Category Archives: Turkish Elections

Turkey’s Civil-Military Crisis

On July 29th, 2011, the Chief of the General Staff and three other commanding Generals (Navy, Land and Air Forces) resigned. The only General who stayed in his post was the Commander of the Gendarmerie, Necdet Özel. This is a very significant event, not only because this is the first time in Turkish history that a mass resignation of military generals has taken place, but also because it constitutes a very important development in the often troubled sphere of civil-military relations in Turkey.
The reason why the four Generals resigned seem linked both to the Government’s determination not to promote Generals at the Supreme Military Council (YAS) meeting who are suspects in a coup case as well as the indictment of generals and officers with the attempt to overthrow the government though an internet campaign. The latter is a result of the trials that have been going on regarding the persons involved in the military-led Ergenekon conspiracy against the government. The alleged coup attempt was part of the long running dispute between the military institutions and the government due to the intensified efforts of the latter to implement constitutional reforms and thus decrease the power of the military over the state’s administration and political life. Today, although the military’s political power is clearly reduced, the Kemalist elite could not have remained inactive as it was confronted with the negative development of the re-election of the Islamist Justice and Development Party (AKP). In this light, the Generals’ action may have been aimed at employing the Kemalist historical heritage and the political culture that still characterises a large portion of the society in order to create the necessary conditions, and provoke the needed popular support, for a military coup or even a massive anti-government protest.
The recently re-elected AKP government had reacted calmly to the situation thus far. Prime Minister Tayyip Erdogan said that this is neither a crisis nor something that cannot be handled, while he initially appointed Necdet Özel, the only General who did not resign, as Land Forces commander and active Chief of General Staff. Thereafter, on August 1, YAS convened to discuss the situation and take decisions, regarding the replacement of the resigned Generals, by the 4th of August. Finally, on August 4, President Abdullah Gül approved YAS’ decisions regarding which Generals should be promoted and who should replace those who resigned. In general, the government’s calm reaction played an important role in maintaining political stability and keeping the tensions to the minimum.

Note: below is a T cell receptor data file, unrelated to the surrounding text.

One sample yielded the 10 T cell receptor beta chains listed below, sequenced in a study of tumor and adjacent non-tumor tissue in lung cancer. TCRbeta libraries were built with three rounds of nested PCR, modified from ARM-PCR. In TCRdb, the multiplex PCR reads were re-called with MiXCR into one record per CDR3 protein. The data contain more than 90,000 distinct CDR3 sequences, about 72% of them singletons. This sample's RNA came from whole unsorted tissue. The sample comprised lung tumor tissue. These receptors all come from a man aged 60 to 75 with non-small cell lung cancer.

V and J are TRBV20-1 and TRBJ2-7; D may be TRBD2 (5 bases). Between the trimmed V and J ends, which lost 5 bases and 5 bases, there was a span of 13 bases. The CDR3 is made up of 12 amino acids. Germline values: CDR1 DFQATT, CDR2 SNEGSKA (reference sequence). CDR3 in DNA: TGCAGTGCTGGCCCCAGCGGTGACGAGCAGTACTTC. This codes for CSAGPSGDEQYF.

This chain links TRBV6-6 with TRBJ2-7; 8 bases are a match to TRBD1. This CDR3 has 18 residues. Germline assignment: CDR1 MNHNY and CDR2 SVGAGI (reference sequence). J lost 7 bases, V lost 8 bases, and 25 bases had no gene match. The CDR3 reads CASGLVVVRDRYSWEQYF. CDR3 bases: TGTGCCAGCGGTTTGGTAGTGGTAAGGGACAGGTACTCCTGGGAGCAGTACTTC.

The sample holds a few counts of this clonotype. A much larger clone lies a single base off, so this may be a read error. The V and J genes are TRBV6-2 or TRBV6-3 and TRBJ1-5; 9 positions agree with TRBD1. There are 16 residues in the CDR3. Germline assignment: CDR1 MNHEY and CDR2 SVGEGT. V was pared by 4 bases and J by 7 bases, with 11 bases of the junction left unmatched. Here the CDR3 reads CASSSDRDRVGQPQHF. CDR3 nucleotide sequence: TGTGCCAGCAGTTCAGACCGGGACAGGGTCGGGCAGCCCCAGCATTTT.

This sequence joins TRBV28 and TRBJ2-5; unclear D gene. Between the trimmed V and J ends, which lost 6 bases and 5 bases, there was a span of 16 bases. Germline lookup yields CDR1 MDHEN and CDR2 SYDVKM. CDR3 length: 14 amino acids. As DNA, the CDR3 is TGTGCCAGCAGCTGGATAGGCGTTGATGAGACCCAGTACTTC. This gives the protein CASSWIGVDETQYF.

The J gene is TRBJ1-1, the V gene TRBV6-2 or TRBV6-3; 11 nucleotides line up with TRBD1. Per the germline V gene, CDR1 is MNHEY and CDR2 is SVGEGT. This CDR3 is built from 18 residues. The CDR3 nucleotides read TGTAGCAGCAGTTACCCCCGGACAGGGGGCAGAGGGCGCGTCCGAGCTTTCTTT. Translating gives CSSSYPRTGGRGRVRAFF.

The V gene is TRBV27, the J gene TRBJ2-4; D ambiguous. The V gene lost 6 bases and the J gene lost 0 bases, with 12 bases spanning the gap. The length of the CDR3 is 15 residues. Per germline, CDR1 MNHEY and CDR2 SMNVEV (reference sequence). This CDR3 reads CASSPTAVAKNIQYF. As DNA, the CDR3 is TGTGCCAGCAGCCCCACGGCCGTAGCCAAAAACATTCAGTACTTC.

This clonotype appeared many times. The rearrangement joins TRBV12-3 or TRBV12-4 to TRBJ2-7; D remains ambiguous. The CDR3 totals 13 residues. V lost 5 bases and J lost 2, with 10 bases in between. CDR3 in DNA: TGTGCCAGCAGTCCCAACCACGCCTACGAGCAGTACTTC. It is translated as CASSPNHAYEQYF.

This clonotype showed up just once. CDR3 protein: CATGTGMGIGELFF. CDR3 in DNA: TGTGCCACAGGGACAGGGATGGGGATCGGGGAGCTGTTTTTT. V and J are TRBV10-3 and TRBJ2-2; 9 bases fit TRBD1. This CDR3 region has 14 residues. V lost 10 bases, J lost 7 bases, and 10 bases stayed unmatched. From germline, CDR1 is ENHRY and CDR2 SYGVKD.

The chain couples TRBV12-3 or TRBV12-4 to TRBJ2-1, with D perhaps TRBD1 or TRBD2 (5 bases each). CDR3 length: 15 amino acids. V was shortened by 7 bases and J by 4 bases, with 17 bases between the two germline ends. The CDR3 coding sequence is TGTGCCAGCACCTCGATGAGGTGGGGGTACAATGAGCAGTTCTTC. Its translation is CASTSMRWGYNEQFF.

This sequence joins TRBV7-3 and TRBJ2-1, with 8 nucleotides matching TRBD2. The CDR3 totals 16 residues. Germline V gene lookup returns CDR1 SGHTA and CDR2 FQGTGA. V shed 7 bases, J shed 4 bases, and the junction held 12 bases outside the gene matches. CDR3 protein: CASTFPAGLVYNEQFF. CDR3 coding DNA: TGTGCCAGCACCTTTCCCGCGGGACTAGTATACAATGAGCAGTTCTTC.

Overall it seems that, while this crisis is of historic significance and could have caused serious problems, the ruling party has handled it well. However, many questions remain unanswered. Was the resignation of the Generals really part of a greater plan? Is this the beginning of yet another coup? How will the AKP utilise the army? Is it possible that we will witness a decline in Turkey’s military power, and therefore in its overall power? As yet, answers remain elusive given the paradoxical nature of Turkish politics.
Despite the low profile reaction of the government it is obvious that the situation is indeed serious. Even so, Erdogan effectively replaced the military elite, thus acquiring more control over the army while maintaining the organisational and administrative stability of the armed forces. To what extent though does this restructuring, of the military institutions, leave the lower levels of the army unaffected and thus create space for anti-governmental tendencies to emerge? It seems that at least for the time being such danger is limited as Erdogan’s political actions have been fairly successful. Furthermore, the nationalist rhetoric, which the military-political elites and their supporters feed off, is not absent from the AKP’s statements or policies. It is important to note that in the days following the Generals resignation, Erdogan adopted a harsher stance regarding the Cyprus problem, clearly aimed at intensifying the nationalistic feelings among the people and thus maintaining social cohesion. That is because the Cyprus problem has always been a very sensitive matter in Turkey that bridges any differences within the society and the elites. From that perspective Erdogan managed to promote himself not only as the Islamist Democrat but also as the leader who does not abandon national problems, like Cyprus, illustrating the extent to which public opinion has acted as an important prong of the Turkish policy-making.
It would appear that the AKP and Erdogan are doing a good job striking a balance between nationalism, democracy and Islam. However, we should not rush to any conclusions since the Turkish political scene is driven by very complicated dynamics which could lead to significantly different developments in the short-term. There is always the possibility that the AKP’s increased power over the military will give the government a more authoritarian character which would mean that the Kemalist authoritarianism will continue to exist albeit in a different form and under different leaders. Lastly, domestic developments in Turkey tend to depend, among other things, on regional developments. Therefore, given the regional fluidity and the security challenges Turkey is facing on its borders, anything is possible.